4. Virginia 4th, OPEN (R): These next three seats follow a familiar pattern: A seat redrawn in a redistricting battle to favor Democrats, a Republican trying his luck elsewhere, and a pick-up opportunity for Democrats. On Monday, the Supreme Court heard arguments in Virginia's redistricting fight and seems likely to let the new maps be. For Rep. Randy Forbes, that's bad news. His new district has a much high number of African American voters who lean Democratic. So he's hopscotching over to Virginia's 2nd congressional district, which is being vacated by a retiring Rep. Scott Rigell (R). While Republicans do have several candidates vying to replace Forbes, most operatives are writing this off for Democrats in 2016 and possibly for some time to come.

3. Florida 10th, OPEN (R): It's a similar story for the central Florida seat being vacated by Daniel Webster, a mostly low-profile Republican (save for a futile run for speaker) who will hop over to run in the neighboring 11th now that his old district has been split roughly six ways and the new one favors Democrats. (Obama would have won the new district with 61 percent of the vote.) Webster got national attention this year when House conservatives backed him for speaker. The political gravity in his old district has shifted to a four-way Democratic primary for the seat, with Val Demings, the first woman to serve as Orlando's police chief and who challenged Webster in 2012, leading in name recognition.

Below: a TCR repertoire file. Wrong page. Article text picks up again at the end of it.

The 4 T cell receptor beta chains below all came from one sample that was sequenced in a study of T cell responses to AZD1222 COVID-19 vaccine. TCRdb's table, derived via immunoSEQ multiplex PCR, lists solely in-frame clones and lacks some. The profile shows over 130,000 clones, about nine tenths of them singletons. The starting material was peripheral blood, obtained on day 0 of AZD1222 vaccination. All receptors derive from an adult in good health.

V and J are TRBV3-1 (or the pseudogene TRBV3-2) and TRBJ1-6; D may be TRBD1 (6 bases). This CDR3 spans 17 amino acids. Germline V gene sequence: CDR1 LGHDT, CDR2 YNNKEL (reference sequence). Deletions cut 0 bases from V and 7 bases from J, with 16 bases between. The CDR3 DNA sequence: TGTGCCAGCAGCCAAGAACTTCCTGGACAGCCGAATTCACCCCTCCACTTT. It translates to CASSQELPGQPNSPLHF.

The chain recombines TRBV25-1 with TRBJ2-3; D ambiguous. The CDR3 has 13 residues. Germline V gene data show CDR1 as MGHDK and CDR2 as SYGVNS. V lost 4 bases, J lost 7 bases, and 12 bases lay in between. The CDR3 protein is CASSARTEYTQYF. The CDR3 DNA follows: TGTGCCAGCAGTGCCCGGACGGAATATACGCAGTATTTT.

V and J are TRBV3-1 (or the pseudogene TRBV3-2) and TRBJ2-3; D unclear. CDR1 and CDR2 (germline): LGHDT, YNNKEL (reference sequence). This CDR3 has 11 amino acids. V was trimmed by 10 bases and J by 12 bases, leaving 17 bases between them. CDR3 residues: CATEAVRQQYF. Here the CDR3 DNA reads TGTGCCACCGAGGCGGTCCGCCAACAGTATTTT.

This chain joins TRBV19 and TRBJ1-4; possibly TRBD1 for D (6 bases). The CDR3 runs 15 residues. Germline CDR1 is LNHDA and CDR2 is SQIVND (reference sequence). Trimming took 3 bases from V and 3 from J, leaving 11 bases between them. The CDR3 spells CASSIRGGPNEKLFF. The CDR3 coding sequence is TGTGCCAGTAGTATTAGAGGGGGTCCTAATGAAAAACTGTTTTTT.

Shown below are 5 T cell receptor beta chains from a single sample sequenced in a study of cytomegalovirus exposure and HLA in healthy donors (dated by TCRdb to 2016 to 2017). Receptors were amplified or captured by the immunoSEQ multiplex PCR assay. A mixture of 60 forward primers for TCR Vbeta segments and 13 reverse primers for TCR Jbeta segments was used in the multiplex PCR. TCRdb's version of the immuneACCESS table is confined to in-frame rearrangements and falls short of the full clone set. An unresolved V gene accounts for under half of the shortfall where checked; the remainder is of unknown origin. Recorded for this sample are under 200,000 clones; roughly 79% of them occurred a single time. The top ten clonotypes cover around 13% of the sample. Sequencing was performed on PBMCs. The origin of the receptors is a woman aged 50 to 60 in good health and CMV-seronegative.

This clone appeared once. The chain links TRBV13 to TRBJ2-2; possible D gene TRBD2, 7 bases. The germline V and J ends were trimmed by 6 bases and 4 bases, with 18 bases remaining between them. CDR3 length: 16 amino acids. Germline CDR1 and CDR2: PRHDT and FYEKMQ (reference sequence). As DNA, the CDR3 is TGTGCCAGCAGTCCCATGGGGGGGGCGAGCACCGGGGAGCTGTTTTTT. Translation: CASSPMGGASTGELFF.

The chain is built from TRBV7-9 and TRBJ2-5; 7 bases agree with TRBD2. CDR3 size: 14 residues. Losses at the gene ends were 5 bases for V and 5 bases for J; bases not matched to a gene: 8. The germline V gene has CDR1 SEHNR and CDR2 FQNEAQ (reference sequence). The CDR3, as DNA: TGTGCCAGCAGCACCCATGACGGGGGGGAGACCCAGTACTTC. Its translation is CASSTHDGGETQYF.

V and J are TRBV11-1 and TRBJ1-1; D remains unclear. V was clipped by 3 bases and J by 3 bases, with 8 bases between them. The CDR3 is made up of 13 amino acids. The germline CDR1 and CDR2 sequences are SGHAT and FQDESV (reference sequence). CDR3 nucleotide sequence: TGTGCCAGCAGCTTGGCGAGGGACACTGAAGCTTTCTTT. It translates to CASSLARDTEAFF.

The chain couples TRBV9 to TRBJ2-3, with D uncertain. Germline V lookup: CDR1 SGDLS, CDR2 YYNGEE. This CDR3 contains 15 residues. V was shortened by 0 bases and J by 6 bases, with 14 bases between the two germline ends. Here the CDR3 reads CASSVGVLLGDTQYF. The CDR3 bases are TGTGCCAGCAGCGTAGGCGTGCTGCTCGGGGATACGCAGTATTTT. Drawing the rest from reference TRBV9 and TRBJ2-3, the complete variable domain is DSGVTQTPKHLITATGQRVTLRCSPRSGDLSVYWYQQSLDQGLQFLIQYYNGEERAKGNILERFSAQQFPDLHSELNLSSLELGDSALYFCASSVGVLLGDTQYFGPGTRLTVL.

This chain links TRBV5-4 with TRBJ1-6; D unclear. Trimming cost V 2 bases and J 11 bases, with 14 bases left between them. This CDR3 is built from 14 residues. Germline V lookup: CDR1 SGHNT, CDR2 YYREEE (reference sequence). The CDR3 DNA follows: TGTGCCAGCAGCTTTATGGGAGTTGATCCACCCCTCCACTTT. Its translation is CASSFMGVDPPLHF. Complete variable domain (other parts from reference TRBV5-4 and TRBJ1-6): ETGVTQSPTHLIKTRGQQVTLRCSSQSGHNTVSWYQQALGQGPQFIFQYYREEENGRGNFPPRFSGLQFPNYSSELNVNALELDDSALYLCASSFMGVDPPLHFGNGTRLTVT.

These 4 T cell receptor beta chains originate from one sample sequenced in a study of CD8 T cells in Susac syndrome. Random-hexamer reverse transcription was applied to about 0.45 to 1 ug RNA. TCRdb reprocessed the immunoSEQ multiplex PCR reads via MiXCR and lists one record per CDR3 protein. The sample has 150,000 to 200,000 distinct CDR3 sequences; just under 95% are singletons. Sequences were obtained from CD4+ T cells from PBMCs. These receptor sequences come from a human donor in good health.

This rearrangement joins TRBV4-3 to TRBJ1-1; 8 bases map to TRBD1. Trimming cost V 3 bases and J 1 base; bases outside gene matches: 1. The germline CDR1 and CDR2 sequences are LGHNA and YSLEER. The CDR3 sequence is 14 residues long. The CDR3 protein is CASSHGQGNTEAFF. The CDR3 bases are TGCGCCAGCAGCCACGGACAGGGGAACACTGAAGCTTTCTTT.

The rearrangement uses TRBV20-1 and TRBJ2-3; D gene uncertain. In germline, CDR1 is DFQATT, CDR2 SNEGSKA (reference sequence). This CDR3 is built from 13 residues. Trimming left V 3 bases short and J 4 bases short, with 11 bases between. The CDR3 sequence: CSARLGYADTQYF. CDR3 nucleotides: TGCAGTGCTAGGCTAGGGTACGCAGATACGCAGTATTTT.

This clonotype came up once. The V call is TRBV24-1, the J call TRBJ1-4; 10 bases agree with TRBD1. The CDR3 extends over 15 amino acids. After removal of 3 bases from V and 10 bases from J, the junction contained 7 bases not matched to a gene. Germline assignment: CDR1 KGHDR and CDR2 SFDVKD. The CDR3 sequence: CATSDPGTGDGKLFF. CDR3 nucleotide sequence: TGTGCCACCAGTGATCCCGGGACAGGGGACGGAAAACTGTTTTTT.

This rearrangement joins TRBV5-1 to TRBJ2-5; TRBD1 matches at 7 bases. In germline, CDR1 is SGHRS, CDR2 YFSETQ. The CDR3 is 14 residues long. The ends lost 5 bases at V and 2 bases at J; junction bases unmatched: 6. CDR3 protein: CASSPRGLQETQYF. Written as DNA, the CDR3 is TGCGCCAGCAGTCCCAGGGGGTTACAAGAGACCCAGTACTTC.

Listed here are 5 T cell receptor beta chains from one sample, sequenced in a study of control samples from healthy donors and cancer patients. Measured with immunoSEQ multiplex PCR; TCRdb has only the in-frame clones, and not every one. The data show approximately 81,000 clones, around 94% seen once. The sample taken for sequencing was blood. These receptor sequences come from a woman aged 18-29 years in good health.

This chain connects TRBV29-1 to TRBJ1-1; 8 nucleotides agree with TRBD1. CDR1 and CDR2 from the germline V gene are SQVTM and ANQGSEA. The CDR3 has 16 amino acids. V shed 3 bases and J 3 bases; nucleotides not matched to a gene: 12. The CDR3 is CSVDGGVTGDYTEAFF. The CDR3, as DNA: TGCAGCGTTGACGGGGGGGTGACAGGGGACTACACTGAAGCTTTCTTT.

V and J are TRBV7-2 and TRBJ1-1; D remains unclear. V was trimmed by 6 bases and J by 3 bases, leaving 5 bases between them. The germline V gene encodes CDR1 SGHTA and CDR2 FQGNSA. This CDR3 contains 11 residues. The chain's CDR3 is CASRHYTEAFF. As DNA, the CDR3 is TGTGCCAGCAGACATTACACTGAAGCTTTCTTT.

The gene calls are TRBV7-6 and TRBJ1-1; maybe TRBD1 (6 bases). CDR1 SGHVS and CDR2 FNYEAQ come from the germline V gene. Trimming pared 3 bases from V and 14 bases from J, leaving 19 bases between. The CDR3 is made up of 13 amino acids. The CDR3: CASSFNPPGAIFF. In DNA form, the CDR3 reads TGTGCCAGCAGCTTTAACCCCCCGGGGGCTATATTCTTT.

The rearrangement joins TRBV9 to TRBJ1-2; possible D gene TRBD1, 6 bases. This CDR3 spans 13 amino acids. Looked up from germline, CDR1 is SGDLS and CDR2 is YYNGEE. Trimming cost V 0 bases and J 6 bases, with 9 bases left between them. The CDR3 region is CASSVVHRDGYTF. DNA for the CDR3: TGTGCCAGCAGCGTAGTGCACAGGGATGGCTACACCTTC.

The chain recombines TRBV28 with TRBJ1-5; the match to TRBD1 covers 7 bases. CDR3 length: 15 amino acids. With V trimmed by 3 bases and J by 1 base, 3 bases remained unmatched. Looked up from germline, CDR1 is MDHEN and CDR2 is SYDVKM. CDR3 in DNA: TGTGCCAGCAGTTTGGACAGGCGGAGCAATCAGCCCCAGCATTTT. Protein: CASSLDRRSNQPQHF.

2. Florida 13th, OPEN (R): After winning this seat in a special election two years ago, Rep. Davis Jolly (R) has decided to bet his political future on the crowded GOP primary for Sen. Marco Rubio's (R) seat. Jolly's district was redrawn to favor Democrats; Obama would have won it with 55 percent in 2012. Democrats consider this a relatively easy pick-up -- especially if the former GOP mayor of St. Petersburg, who has a history of winning over Democratic African American voters, doesn't decide to get into the race. (Rick Baker told the Tampa Bay Times in January he's leaving the door open.) Among the Democrats who sensed the momentum swinging their way in this district is hometown politician Crist, a Republican-turned-independent-turned Democrat who has run two failed statewide races in the past four years and is now running for the newly redrawn seat. He faces a well-financed if less-well-known primary challenger, former Defense Department official Eric Lynn.

1. Florida 2nd, Rep. Gwen Graham (D): If she decides to stay in her reelection race, Graham will almost certainly be one of the most direct victims of Florida's redrawn congressional map. The Tallahassee area district was a hard-fought Democratic pick-up in 2014, but there's near-universal agreement that it will be handed back over to Republicans in 2016 thanks to the new lines, which now have the district leaning Republican by 18 points. Graham has yet to announce whether she'll run for reelection. She's waiting for resolution to a lawsuit brought by her colleague Rep. Corrine Brown (D-Fla.) that could affect her district. (A federal judge hears arguments Friday.) Graham has some $2 million ready to go if she decides the lines look favorable for her and she wants to fight for it. If the lines change, it would almost certainly bump this race down from No. 1 on our list.